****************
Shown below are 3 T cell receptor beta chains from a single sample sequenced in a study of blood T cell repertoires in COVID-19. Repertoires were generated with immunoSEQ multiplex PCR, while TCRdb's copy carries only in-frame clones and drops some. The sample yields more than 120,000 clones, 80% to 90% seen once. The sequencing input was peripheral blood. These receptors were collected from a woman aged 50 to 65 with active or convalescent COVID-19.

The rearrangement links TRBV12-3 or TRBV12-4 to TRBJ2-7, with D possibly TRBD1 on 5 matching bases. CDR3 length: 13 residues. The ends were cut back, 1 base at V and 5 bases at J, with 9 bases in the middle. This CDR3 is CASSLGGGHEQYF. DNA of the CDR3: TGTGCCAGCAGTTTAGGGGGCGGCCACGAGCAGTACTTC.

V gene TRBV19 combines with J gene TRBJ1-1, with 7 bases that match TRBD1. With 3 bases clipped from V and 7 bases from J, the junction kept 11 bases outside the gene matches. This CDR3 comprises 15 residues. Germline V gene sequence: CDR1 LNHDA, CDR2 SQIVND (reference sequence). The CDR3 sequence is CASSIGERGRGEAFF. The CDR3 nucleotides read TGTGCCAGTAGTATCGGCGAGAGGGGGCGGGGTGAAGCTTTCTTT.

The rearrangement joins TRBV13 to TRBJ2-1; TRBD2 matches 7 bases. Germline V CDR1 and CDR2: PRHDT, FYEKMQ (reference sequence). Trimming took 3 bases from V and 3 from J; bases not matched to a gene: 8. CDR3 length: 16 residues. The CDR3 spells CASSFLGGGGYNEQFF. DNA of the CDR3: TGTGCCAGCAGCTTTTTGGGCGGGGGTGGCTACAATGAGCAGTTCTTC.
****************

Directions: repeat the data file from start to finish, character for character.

Shown below are 3 T cell receptor beta chains from a single sample sequenced in a study of blood T cell repertoires in COVID-19. Repertoires were generated with immunoSEQ multiplex PCR, while TCRdb's copy carries only in-frame clones and drops some. The sample yields more than 120,000 clones, 80% to 90% seen once. The sequencing input was peripheral blood. These receptors were collected from a woman aged 50 to 65 with active or convalescent COVID-19.

The rearrangement links TRBV12-3 or TRBV12-4 to TRBJ2-7, with D possibly TRBD1 on 5 matching bases. CDR3 length: 13 residues. The ends were cut back, 1 base at V and 5 bases at J, with 9 bases in the middle. This CDR3 is CASSLGGGHEQYF. DNA of the CDR3: TGTGCCAGCAGTTTAGGGGGCGGCCACGAGCAGTACTTC.

V gene TRBV19 combines with J gene TRBJ1-1, with 7 bases that match TRBD1. With 3 bases clipped from V and 7 bases from J, the junction kept 11 bases outside the gene matches. This CDR3 comprises 15 residues. Germline V gene sequence: CDR1 LNHDA, CDR2 SQIVND (reference sequence). The CDR3 sequence is CASSIGERGRGEAFF. The CDR3 nucleotides read TGTGCCAGTAGTATCGGCGAGAGGGGGCGGGGTGAAGCTTTCTTT.

The rearrangement joins TRBV13 to TRBJ2-1; TRBD2 matches 7 bases. Germline V CDR1 and CDR2: PRHDT, FYEKMQ (reference sequence). Trimming took 3 bases from V and 3 from J; bases not matched to a gene: 8. CDR3 length: 16 residues. The CDR3 spells CASSFLGGGGYNEQFF. DNA of the CDR3: TGTGCCAGCAGCTTTTTGGGCGGGGGTGGCTACAATGAGCAGTTCTTC.